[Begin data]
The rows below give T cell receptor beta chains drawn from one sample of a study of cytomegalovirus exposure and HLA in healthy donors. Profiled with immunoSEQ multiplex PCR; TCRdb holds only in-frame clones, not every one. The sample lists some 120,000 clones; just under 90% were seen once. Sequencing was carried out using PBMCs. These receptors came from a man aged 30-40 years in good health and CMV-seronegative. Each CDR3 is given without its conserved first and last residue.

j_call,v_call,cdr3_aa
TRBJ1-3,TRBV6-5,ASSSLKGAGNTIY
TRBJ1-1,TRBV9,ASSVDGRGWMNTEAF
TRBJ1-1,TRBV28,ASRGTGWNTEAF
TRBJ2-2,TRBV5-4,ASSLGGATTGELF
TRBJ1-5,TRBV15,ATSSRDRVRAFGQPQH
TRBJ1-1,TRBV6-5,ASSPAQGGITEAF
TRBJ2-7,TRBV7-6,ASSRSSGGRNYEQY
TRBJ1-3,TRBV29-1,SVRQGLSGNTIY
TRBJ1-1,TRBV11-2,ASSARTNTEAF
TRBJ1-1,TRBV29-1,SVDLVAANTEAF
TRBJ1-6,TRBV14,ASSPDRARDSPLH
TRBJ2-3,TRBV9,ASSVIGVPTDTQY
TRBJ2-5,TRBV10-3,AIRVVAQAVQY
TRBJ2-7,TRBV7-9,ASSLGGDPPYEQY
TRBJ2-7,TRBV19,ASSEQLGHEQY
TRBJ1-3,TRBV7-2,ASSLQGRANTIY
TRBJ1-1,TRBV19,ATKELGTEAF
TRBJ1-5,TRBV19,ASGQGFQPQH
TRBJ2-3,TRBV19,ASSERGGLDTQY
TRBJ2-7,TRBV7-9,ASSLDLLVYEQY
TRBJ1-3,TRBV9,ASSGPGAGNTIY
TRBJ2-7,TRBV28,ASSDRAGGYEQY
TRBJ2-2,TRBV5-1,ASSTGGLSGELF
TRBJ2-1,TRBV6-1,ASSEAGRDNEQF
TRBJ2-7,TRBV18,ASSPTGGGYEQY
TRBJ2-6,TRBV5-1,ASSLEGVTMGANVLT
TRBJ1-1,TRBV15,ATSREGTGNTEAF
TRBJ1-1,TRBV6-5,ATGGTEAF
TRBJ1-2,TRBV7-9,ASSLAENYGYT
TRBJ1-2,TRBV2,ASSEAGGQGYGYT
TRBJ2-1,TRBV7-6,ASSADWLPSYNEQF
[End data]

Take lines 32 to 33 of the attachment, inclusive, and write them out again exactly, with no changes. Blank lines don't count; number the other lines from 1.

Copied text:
TRBJ1-2,TRBV2,ASSEAGGQGYGYT
TRBJ2-1,TRBV7-6,ASSADWLPSYNEQF